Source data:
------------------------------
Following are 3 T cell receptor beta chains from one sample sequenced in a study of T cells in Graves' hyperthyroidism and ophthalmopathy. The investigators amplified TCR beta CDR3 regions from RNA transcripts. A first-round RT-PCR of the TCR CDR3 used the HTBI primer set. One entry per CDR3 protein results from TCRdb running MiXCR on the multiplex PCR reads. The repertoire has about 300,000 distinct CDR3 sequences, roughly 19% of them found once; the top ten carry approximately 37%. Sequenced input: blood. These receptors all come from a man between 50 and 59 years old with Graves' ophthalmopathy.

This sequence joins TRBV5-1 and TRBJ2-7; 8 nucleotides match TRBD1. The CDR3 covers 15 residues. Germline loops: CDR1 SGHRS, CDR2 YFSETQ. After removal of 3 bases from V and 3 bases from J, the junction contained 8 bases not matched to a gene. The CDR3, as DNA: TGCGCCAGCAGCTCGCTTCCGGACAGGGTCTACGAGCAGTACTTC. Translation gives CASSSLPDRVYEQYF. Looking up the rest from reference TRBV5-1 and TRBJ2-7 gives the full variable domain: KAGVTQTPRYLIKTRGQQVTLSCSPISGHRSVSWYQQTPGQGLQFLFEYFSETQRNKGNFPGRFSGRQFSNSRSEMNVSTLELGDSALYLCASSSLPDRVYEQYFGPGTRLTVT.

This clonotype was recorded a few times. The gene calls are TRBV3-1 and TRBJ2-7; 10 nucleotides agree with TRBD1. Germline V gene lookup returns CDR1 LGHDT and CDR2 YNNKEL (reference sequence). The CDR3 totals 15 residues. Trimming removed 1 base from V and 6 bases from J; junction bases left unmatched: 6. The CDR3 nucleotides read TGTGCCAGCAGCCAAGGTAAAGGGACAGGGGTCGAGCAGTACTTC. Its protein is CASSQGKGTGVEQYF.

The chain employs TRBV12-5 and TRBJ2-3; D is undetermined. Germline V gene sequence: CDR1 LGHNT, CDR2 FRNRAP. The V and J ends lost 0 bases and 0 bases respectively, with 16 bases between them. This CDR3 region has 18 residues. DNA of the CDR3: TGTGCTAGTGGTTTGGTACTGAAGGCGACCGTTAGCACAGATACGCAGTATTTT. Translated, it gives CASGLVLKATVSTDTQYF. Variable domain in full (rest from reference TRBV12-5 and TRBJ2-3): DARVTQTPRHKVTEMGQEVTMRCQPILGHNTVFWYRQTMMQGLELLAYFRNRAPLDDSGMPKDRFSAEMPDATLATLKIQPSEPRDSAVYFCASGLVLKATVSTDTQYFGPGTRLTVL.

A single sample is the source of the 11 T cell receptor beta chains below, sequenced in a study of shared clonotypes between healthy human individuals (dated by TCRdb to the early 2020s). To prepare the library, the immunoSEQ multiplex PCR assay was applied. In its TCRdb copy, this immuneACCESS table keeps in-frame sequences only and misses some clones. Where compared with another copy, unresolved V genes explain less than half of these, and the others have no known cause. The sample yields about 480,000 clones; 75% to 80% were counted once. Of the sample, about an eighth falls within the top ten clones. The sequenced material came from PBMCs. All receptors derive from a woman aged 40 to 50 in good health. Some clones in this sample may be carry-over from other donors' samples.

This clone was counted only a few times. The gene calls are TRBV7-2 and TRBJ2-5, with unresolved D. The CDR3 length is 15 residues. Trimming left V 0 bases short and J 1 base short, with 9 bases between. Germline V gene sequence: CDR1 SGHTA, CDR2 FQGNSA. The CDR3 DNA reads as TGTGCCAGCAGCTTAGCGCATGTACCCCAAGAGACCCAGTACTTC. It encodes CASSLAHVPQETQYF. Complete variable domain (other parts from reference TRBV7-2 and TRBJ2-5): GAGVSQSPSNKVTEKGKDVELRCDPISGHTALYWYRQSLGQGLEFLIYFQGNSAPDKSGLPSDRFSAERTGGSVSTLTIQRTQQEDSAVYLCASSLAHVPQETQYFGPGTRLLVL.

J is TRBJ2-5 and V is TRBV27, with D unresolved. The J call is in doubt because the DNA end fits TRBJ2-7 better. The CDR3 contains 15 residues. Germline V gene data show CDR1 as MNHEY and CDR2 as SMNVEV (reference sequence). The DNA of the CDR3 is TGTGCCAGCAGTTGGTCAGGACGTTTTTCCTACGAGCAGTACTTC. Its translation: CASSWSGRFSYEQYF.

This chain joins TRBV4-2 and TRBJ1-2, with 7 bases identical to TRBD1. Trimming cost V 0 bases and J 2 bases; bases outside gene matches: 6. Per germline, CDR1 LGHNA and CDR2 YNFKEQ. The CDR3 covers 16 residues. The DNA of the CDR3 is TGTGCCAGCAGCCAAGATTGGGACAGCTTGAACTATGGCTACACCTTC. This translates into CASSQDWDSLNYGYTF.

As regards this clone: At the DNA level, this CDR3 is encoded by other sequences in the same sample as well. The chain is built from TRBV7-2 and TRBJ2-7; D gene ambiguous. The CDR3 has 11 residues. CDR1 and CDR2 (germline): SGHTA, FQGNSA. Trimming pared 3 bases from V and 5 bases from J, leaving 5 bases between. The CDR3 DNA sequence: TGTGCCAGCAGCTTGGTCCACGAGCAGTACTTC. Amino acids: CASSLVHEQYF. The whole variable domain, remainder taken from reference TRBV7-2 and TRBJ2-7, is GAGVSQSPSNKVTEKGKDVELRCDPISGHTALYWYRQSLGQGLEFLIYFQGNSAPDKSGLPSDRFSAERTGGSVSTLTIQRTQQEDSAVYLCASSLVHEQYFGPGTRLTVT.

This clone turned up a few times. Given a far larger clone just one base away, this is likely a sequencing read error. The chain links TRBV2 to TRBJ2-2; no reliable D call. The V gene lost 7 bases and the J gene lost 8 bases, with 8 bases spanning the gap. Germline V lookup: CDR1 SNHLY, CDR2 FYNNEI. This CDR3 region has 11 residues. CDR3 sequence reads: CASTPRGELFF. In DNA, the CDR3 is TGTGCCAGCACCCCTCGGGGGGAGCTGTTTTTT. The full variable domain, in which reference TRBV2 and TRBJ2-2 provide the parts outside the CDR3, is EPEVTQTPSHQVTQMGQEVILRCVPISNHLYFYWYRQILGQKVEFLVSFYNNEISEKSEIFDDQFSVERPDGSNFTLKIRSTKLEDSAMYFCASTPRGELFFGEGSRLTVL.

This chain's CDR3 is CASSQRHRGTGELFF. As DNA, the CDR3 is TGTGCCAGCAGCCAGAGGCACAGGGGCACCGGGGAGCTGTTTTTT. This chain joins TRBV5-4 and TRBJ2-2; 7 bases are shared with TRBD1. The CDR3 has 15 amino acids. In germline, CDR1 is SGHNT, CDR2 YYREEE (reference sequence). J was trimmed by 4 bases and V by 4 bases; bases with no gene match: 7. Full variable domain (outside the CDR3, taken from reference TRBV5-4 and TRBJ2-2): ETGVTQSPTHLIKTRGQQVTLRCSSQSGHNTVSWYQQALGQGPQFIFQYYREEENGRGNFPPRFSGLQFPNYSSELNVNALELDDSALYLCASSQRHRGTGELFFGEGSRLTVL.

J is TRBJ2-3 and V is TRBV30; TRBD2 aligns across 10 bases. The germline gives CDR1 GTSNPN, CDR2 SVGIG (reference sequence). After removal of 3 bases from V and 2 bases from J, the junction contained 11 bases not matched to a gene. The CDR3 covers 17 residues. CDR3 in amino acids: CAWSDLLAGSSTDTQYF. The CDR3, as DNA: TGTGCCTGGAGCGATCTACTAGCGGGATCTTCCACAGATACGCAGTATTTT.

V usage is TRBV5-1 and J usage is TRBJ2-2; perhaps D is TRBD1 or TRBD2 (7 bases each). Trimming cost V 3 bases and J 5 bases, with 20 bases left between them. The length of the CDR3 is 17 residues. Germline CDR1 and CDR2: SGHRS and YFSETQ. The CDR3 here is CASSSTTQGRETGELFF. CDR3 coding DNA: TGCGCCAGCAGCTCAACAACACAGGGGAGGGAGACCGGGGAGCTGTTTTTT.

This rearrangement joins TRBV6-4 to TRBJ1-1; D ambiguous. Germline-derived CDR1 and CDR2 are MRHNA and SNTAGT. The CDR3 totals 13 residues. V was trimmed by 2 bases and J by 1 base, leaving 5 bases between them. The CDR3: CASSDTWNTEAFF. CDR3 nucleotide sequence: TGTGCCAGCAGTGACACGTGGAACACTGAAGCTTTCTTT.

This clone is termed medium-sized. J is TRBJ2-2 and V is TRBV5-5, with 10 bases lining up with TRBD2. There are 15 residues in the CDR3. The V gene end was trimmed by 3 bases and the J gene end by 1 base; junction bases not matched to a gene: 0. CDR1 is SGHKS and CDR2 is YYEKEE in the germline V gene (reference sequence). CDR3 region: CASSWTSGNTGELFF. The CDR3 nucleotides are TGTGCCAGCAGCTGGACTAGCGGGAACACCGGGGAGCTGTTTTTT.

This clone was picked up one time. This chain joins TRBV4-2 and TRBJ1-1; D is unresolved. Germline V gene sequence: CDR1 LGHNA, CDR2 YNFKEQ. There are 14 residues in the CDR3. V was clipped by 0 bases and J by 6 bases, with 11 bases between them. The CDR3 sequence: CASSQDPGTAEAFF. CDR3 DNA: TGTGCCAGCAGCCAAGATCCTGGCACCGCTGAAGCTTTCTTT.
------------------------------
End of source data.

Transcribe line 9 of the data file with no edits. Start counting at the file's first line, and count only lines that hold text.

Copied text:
As regards this clone: At the DNA level, this CDR3 is encoded by other sequences in the same sample as well. The chain is built from TRBV7-2 and TRBJ2-7; D gene ambiguous. The CDR3 has 11 residues. CDR1 and CDR2 (germline): SGHTA, FQGNSA. Trimming pared 3 bases from V and 5 bases from J, leaving 5 bases between. The CDR3 DNA sequence: TGTGCCAGCAGCTTGGTCCACGAGCAGTACTTC. Amino acids: CASSLVHEQYF. The whole variable domain, remainder taken from reference TRBV7-2 and TRBJ2-7, is GAGVSQSPSNKVTEKGKDVELRCDPISGHTALYWYRQSLGQGLEFLIYFQGNSAPDKSGLPSDRFSAERTGGSVSTLTIQRTQQEDSAVYLCASSLVHEQYFGPGTRLTVT.